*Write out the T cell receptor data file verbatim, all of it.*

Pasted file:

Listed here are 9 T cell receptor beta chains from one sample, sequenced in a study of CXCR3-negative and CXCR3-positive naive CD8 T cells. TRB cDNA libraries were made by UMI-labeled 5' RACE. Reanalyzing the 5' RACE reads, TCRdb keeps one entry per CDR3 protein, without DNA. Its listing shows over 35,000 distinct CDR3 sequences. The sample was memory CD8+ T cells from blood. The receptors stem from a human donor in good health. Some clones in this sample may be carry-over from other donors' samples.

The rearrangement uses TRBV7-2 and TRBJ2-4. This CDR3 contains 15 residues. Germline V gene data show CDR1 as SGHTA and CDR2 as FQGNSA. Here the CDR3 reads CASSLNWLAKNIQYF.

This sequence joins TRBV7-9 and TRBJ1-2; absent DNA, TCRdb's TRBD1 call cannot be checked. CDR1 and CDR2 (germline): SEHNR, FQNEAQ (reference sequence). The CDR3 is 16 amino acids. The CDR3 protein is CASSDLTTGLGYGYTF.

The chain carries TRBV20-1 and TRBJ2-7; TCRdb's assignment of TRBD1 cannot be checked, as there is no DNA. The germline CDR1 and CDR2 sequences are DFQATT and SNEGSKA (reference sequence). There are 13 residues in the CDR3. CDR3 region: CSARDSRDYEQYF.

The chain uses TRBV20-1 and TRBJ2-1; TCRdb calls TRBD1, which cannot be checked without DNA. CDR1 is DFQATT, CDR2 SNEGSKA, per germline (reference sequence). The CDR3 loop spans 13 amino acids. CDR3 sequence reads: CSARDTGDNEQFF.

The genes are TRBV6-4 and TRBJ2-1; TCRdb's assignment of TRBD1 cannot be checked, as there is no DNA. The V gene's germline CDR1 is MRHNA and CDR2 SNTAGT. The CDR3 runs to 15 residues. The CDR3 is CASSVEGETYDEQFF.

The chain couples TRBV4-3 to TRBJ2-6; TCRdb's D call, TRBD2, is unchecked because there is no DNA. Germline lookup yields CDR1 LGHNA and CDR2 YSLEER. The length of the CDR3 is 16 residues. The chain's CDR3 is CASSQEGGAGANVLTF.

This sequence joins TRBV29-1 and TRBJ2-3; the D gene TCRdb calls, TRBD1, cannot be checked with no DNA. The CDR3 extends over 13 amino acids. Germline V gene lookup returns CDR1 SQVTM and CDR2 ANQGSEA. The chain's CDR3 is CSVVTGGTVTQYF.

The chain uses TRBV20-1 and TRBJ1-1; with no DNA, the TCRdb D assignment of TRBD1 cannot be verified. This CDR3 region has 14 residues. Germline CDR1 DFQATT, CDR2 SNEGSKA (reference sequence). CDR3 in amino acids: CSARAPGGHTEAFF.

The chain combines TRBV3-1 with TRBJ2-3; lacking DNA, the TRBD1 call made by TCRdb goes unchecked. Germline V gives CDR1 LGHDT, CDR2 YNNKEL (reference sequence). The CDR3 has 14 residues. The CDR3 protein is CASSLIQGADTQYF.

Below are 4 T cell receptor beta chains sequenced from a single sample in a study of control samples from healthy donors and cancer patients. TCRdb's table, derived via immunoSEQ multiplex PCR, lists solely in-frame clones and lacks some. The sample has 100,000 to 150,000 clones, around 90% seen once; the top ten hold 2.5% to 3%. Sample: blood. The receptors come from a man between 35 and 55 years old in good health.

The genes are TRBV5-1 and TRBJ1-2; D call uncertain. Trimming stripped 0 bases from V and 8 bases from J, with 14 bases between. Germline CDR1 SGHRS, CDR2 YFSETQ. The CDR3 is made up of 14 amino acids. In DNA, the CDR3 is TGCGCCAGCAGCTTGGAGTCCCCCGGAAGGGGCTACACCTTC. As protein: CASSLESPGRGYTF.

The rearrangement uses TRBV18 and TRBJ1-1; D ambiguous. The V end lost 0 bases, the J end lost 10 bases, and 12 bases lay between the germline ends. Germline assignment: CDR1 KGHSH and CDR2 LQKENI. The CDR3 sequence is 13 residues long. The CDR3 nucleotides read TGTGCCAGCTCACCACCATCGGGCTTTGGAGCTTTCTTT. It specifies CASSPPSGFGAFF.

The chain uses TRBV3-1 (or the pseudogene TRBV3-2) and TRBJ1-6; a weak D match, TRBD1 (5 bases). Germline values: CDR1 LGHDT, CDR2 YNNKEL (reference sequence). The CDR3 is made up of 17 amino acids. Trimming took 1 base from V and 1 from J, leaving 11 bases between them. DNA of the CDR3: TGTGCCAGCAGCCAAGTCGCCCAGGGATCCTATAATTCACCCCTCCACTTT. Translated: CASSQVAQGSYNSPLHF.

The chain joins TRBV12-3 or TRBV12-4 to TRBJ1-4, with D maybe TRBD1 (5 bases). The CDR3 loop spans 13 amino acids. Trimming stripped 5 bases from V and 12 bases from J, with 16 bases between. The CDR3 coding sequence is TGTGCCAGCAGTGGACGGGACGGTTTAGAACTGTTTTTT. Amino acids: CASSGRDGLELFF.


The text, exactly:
Listed here are 9 T cell receptor beta chains from one sample, sequenced in a study of CXCR3-negative and CXCR3-positive naive CD8 T cells. TRB cDNA libraries were made by UMI-labeled 5' RACE. Reanalyzing the 5' RACE reads, TCRdb keeps one entry per CDR3 protein, without DNA. Its listing shows over 35,000 distinct CDR3 sequences. The sample was memory CD8+ T cells from blood. The receptors stem from a human donor in good health. Some clones in this sample may be carry-over from other donors' samples.

The rearrangement uses TRBV7-2 and TRBJ2-4. This CDR3 contains 15 residues. Germline V gene data show CDR1 as SGHTA and CDR2 as FQGNSA. Here the CDR3 reads CASSLNWLAKNIQYF.

This sequence joins TRBV7-9 and TRBJ1-2; absent DNA, TCRdb's TRBD1 call cannot be checked. CDR1 and CDR2 (germline): SEHNR, FQNEAQ (reference sequence). The CDR3 is 16 amino acids. The CDR3 protein is CASSDLTTGLGYGYTF.

The chain carries TRBV20-1 and TRBJ2-7; TCRdb's assignment of TRBD1 cannot be checked, as there is no DNA. The germline CDR1 and CDR2 sequences are DFQATT and SNEGSKA (reference sequence). There are 13 residues in the CDR3. CDR3 region: CSARDSRDYEQYF.

The chain uses TRBV20-1 and TRBJ2-1; TCRdb calls TRBD1, which cannot be checked without DNA. CDR1 is DFQATT, CDR2 SNEGSKA, per germline (reference sequence). The CDR3 loop spans 13 amino acids. CDR3 sequence reads: CSARDTGDNEQFF.

The genes are TRBV6-4 and TRBJ2-1; TCRdb's assignment of TRBD1 cannot be checked, as there is no DNA. The V gene's germline CDR1 is MRHNA and CDR2 SNTAGT. The CDR3 runs to 15 residues. The CDR3 is CASSVEGETYDEQFF.

The chain couples TRBV4-3 to TRBJ2-6; TCRdb's D call, TRBD2, is unchecked because there is no DNA. Germline lookup yields CDR1 LGHNA and CDR2 YSLEER. The length of the CDR3 is 16 residues. The chain's CDR3 is CASSQEGGAGANVLTF.

This sequence joins TRBV29-1 and TRBJ2-3; the D gene TCRdb calls, TRBD1, cannot be checked with no DNA. The CDR3 extends over 13 amino acids. Germline V gene lookup returns CDR1 SQVTM and CDR2 ANQGSEA. The chain's CDR3 is CSVVTGGTVTQYF.

The chain uses TRBV20-1 and TRBJ1-1; with no DNA, the TCRdb D assignment of TRBD1 cannot be verified. This CDR3 region has 14 residues. Germline CDR1 DFQATT, CDR2 SNEGSKA (reference sequence). CDR3 in amino acids: CSARAPGGHTEAFF.

The chain combines TRBV3-1 with TRBJ2-3; lacking DNA, the TRBD1 call made by TCRdb goes unchecked. Germline V gives CDR1 LGHDT, CDR2 YNNKEL (reference sequence). The CDR3 has 14 residues. The CDR3 protein is CASSLIQGADTQYF.

Below are 4 T cell receptor beta chains sequenced from a single sample in a study of control samples from healthy donors and cancer patients. TCRdb's table, derived via immunoSEQ multiplex PCR, lists solely in-frame clones and lacks some. The sample has 100,000 to 150,000 clones, around 90% seen once; the top ten hold 2.5% to 3%. Sample: blood. The receptors come from a man between 35 and 55 years old in good health.

The genes are TRBV5-1 and TRBJ1-2; D call uncertain. Trimming stripped 0 bases from V and 8 bases from J, with 14 bases between. Germline CDR1 SGHRS, CDR2 YFSETQ. The CDR3 is made up of 14 amino acids. In DNA, the CDR3 is TGCGCCAGCAGCTTGGAGTCCCCCGGAAGGGGCTACACCTTC. As protein: CASSLESPGRGYTF.

The rearrangement uses TRBV18 and TRBJ1-1; D ambiguous. The V end lost 0 bases, the J end lost 10 bases, and 12 bases lay between the germline ends. Germline assignment: CDR1 KGHSH and CDR2 LQKENI. The CDR3 sequence is 13 residues long. The CDR3 nucleotides read TGTGCCAGCTCACCACCATCGGGCTTTGGAGCTTTCTTT. It specifies CASSPPSGFGAFF.

The chain uses TRBV3-1 (or the pseudogene TRBV3-2) and TRBJ1-6; a weak D match, TRBD1 (5 bases). Germline values: CDR1 LGHDT, CDR2 YNNKEL (reference sequence). The CDR3 is made up of 17 amino acids. Trimming took 1 base from V and 1 from J, leaving 11 bases between them. DNA of the CDR3: TGTGCCAGCAGCCAAGTCGCCCAGGGATCCTATAATTCACCCCTCCACTTT. Translated: CASSQVAQGSYNSPLHF.

The chain joins TRBV12-3 or TRBV12-4 to TRBJ1-4, with D maybe TRBD1 (5 bases). The CDR3 loop spans 13 amino acids. Trimming stripped 5 bases from V and 12 bases from J, with 16 bases between. The CDR3 coding sequence is TGTGCCAGCAGTGGACGGGACGGTTTAGAACTGTTTTTT. Amino acids: CASSGRDGLELFF.